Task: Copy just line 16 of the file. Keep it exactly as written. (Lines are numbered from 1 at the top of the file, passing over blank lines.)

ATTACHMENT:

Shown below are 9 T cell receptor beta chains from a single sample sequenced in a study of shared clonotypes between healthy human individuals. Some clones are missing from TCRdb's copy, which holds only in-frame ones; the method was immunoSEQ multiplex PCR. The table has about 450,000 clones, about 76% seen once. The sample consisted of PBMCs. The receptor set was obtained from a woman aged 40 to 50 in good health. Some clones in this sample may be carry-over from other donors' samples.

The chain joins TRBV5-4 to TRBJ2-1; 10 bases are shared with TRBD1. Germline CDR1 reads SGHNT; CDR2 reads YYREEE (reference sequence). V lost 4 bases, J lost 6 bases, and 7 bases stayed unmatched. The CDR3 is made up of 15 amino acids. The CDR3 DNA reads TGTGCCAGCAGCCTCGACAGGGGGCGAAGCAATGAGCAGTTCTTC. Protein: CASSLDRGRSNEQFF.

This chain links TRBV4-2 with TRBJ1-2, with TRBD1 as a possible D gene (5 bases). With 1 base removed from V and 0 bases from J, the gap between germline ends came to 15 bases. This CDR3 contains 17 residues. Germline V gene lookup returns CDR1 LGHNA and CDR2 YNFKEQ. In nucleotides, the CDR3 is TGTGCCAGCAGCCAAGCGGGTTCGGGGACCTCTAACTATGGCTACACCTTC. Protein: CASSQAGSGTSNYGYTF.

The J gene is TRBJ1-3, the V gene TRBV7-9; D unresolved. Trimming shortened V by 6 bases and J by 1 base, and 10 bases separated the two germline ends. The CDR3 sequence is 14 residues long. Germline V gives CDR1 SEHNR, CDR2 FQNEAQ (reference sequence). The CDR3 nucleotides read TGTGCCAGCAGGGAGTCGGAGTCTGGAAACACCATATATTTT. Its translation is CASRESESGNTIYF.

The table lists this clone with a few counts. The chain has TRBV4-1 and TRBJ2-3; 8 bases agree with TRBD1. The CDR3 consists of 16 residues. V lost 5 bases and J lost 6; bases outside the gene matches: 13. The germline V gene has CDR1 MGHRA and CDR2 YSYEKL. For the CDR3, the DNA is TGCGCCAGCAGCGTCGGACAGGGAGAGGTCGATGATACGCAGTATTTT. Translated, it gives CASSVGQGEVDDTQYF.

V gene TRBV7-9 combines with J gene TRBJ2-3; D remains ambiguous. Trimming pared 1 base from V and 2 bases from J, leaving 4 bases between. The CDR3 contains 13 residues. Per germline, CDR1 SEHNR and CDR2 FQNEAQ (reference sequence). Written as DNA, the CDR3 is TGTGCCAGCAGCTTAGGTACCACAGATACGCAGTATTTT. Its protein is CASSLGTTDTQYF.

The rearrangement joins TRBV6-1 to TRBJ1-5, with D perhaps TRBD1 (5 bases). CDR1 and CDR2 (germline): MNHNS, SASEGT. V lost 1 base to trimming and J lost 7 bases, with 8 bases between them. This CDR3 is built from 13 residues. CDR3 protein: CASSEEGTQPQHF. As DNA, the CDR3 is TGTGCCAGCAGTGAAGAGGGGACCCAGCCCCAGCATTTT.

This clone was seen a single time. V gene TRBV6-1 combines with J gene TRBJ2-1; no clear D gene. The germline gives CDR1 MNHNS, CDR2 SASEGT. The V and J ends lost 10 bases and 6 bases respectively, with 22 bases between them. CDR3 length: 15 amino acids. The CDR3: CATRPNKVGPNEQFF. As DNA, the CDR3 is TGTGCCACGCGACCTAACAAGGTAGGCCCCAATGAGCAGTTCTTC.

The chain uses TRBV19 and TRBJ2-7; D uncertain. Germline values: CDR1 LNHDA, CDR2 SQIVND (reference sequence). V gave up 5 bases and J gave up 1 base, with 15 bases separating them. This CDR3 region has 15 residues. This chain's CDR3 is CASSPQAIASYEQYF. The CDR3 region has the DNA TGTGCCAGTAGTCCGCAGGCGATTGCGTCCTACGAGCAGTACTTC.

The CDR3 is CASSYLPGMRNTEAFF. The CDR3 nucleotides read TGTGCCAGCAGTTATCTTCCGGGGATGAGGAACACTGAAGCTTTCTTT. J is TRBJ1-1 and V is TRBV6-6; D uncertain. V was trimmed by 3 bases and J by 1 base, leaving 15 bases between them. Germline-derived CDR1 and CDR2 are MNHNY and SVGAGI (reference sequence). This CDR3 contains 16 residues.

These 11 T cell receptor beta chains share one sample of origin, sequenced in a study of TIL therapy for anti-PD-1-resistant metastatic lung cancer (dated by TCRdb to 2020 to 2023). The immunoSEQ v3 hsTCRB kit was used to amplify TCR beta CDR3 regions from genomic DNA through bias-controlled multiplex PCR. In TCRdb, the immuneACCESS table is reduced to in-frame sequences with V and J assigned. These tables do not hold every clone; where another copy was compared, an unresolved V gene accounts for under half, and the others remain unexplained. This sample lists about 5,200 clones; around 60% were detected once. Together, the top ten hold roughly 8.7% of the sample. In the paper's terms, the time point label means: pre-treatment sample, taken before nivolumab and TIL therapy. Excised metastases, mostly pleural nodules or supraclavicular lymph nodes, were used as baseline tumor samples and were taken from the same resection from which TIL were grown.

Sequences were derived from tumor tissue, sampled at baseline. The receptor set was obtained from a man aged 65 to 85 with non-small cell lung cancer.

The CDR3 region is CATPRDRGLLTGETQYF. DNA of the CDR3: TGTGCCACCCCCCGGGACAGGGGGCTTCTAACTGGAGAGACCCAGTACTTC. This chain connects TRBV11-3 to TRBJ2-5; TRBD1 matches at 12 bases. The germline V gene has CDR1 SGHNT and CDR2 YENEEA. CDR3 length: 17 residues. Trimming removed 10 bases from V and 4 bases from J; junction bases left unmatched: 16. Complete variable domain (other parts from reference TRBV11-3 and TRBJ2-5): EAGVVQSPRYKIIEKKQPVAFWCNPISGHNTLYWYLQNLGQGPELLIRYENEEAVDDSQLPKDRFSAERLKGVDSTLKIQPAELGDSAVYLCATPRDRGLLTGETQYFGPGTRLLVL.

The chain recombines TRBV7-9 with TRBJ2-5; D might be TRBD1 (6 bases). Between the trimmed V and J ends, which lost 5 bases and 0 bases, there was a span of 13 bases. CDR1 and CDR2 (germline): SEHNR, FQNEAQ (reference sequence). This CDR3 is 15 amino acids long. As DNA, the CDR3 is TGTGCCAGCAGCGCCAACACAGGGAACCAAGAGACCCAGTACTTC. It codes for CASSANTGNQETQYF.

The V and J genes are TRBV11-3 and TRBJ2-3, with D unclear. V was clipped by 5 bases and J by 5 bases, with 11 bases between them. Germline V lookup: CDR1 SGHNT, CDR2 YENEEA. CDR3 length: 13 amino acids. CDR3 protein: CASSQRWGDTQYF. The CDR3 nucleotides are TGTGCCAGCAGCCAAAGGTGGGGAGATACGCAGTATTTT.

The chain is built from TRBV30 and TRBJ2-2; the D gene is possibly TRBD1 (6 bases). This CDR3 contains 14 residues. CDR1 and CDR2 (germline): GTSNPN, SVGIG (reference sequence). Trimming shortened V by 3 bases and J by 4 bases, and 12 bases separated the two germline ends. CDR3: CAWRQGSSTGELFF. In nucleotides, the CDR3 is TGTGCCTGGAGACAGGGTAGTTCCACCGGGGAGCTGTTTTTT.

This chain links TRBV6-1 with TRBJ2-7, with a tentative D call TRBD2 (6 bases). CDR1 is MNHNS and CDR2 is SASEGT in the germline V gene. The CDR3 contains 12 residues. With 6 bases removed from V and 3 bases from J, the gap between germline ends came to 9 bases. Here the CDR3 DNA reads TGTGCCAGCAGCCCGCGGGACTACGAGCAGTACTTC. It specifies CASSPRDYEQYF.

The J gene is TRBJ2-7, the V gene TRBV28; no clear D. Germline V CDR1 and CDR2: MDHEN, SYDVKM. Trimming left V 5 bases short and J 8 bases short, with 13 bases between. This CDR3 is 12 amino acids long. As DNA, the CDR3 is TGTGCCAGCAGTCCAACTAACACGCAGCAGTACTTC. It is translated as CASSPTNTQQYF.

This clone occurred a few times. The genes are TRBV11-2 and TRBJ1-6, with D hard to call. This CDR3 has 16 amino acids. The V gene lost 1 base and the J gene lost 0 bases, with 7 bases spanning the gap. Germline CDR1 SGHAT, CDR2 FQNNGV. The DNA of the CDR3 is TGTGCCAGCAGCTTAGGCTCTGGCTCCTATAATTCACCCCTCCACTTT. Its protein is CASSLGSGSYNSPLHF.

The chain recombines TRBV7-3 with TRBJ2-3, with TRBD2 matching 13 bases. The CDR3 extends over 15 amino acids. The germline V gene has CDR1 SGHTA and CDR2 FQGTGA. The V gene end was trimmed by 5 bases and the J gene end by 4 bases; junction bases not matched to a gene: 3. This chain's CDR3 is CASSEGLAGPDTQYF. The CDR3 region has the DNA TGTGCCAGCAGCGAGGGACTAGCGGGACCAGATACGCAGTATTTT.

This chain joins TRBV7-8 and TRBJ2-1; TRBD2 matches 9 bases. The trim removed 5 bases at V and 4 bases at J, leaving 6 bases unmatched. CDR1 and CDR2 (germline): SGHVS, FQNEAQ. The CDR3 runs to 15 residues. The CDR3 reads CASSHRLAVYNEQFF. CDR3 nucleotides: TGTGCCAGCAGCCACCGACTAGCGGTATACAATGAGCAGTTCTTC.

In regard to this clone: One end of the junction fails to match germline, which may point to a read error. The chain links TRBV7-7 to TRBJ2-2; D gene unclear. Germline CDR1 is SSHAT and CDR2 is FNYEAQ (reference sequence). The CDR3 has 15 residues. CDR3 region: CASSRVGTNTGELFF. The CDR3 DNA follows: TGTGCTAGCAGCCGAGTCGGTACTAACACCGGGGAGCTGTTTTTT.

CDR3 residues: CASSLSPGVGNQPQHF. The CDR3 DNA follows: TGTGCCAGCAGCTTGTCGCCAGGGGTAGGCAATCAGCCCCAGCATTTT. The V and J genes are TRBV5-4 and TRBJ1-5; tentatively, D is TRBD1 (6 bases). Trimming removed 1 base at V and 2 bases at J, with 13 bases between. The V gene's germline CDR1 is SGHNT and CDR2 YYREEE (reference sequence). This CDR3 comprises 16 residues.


The chain is built from TRBV30 and TRBJ2-2; the D gene is possibly TRBD1 (6 bases). This CDR3 contains 14 residues. CDR1 and CDR2 (germline): GTSNPN, SVGIG (reference sequence). Trimming shortened V by 3 bases and J by 4 bases, and 12 bases separated the two germline ends. CDR3: CAWRQGSSTGELFF. In nucleotides, the CDR3 is TGTGCCTGGAGACAGGGTAGTTCCACCGGGGAGCTGTTTTTT.